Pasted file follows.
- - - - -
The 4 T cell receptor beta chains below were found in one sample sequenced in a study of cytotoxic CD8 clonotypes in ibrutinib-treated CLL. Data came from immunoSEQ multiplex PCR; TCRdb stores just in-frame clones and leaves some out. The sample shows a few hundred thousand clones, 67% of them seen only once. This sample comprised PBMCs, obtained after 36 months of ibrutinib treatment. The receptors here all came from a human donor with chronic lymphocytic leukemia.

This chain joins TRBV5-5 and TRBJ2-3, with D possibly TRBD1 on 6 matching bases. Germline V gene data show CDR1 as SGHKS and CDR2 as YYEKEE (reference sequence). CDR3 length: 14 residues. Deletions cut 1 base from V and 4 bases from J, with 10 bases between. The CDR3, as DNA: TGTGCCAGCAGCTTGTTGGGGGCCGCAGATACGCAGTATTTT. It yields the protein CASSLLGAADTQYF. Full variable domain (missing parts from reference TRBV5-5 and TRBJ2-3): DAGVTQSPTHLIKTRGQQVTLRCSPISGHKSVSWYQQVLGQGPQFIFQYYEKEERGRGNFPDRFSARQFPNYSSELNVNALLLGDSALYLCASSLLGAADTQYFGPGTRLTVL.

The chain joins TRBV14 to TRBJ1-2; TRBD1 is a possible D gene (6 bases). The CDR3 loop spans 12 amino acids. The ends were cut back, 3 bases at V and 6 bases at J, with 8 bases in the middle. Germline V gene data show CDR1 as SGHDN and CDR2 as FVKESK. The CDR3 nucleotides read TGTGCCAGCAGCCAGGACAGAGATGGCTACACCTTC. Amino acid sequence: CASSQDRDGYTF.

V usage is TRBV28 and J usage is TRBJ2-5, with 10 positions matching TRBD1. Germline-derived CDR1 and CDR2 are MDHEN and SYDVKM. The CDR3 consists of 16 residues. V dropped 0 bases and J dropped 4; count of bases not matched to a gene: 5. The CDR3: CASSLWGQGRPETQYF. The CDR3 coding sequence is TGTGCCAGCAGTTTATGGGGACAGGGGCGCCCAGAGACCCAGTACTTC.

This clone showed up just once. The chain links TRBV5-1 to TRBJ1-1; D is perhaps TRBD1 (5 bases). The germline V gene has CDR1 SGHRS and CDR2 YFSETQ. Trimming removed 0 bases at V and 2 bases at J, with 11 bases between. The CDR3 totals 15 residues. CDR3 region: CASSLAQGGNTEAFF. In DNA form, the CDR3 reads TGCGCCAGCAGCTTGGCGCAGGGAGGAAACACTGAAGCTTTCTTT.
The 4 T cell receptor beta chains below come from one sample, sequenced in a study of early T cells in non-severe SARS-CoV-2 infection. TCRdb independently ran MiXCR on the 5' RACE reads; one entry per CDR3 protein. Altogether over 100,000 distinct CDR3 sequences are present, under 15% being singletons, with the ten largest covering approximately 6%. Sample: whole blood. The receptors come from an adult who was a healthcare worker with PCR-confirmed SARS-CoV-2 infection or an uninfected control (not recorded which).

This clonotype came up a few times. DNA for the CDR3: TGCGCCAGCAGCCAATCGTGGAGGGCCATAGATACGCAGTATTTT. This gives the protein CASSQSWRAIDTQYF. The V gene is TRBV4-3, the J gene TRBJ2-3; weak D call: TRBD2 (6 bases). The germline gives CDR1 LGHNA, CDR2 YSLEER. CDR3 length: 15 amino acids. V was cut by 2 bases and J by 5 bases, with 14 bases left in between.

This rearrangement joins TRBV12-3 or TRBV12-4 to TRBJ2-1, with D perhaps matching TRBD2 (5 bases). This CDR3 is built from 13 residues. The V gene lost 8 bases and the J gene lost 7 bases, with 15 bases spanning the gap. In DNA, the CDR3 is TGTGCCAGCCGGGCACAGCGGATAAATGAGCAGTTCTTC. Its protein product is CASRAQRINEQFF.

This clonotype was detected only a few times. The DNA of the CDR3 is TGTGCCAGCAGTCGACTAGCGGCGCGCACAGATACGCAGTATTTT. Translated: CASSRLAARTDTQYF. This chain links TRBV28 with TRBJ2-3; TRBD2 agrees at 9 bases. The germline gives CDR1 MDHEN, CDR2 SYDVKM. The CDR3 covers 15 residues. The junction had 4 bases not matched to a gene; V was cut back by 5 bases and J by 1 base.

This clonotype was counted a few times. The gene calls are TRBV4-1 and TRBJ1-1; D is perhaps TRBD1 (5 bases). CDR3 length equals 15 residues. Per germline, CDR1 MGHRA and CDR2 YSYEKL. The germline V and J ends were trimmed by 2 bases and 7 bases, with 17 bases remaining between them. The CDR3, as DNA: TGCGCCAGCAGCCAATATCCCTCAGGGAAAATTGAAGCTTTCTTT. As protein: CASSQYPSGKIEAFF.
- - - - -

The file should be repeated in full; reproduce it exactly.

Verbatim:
The 4 T cell receptor beta chains below were found in one sample sequenced in a study of cytotoxic CD8 clonotypes in ibrutinib-treated CLL. Data came from immunoSEQ multiplex PCR; TCRdb stores just in-frame clones and leaves some out. The sample shows a few hundred thousand clones, 67% of them seen only once. This sample comprised PBMCs, obtained after 36 months of ibrutinib treatment. The receptors here all came from a human donor with chronic lymphocytic leukemia.

This chain joins TRBV5-5 and TRBJ2-3, with D possibly TRBD1 on 6 matching bases. Germline V gene data show CDR1 as SGHKS and CDR2 as YYEKEE (reference sequence). CDR3 length: 14 residues. Deletions cut 1 base from V and 4 bases from J, with 10 bases between. The CDR3, as DNA: TGTGCCAGCAGCTTGTTGGGGGCCGCAGATACGCAGTATTTT. It yields the protein CASSLLGAADTQYF. Full variable domain (missing parts from reference TRBV5-5 and TRBJ2-3): DAGVTQSPTHLIKTRGQQVTLRCSPISGHKSVSWYQQVLGQGPQFIFQYYEKEERGRGNFPDRFSARQFPNYSSELNVNALLLGDSALYLCASSLLGAADTQYFGPGTRLTVL.

The chain joins TRBV14 to TRBJ1-2; TRBD1 is a possible D gene (6 bases). The CDR3 loop spans 12 amino acids. The ends were cut back, 3 bases at V and 6 bases at J, with 8 bases in the middle. Germline V gene data show CDR1 as SGHDN and CDR2 as FVKESK. The CDR3 nucleotides read TGTGCCAGCAGCCAGGACAGAGATGGCTACACCTTC. Amino acid sequence: CASSQDRDGYTF.

V usage is TRBV28 and J usage is TRBJ2-5, with 10 positions matching TRBD1. Germline-derived CDR1 and CDR2 are MDHEN and SYDVKM. The CDR3 consists of 16 residues. V dropped 0 bases and J dropped 4; count of bases not matched to a gene: 5. The CDR3: CASSLWGQGRPETQYF. The CDR3 coding sequence is TGTGCCAGCAGTTTATGGGGACAGGGGCGCCCAGAGACCCAGTACTTC.

This clone showed up just once. The chain links TRBV5-1 to TRBJ1-1; D is perhaps TRBD1 (5 bases). The germline V gene has CDR1 SGHRS and CDR2 YFSETQ. Trimming removed 0 bases at V and 2 bases at J, with 11 bases between. The CDR3 totals 15 residues. CDR3 region: CASSLAQGGNTEAFF. In DNA form, the CDR3 reads TGCGCCAGCAGCTTGGCGCAGGGAGGAAACACTGAAGCTTTCTTT.
The 4 T cell receptor beta chains below come from one sample, sequenced in a study of early T cells in non-severe SARS-CoV-2 infection. TCRdb independently ran MiXCR on the 5' RACE reads; one entry per CDR3 protein. Altogether over 100,000 distinct CDR3 sequences are present, under 15% being singletons, with the ten largest covering approximately 6%. Sample: whole blood. The receptors come from an adult who was a healthcare worker with PCR-confirmed SARS-CoV-2 infection or an uninfected control (not recorded which).

This clonotype came up a few times. DNA for the CDR3: TGCGCCAGCAGCCAATCGTGGAGGGCCATAGATACGCAGTATTTT. This gives the protein CASSQSWRAIDTQYF. The V gene is TRBV4-3, the J gene TRBJ2-3; weak D call: TRBD2 (6 bases). The germline gives CDR1 LGHNA, CDR2 YSLEER. CDR3 length: 15 amino acids. V was cut by 2 bases and J by 5 bases, with 14 bases left in between.

This rearrangement joins TRBV12-3 or TRBV12-4 to TRBJ2-1, with D perhaps matching TRBD2 (5 bases). This CDR3 is built from 13 residues. The V gene lost 8 bases and the J gene lost 7 bases, with 15 bases spanning the gap. In DNA, the CDR3 is TGTGCCAGCCGGGCACAGCGGATAAATGAGCAGTTCTTC. Its protein product is CASRAQRINEQFF.

This clonotype was detected only a few times. The DNA of the CDR3 is TGTGCCAGCAGTCGACTAGCGGCGCGCACAGATACGCAGTATTTT. Translated: CASSRLAARTDTQYF. This chain links TRBV28 with TRBJ2-3; TRBD2 agrees at 9 bases. The germline gives CDR1 MDHEN, CDR2 SYDVKM. The CDR3 covers 15 residues. The junction had 4 bases not matched to a gene; V was cut back by 5 bases and J by 1 base.

This clonotype was counted a few times. The gene calls are TRBV4-1 and TRBJ1-1; D is perhaps TRBD1 (5 bases). CDR3 length equals 15 residues. Per germline, CDR1 MGHRA and CDR2 YSYEKL. The germline V and J ends were trimmed by 2 bases and 7 bases, with 17 bases remaining between them. The CDR3, as DNA: TGCGCCAGCAGCCAATATCCCTCAGGGAAAATTGAAGCTTTCTTT. As protein: CASSQYPSGKIEAFF.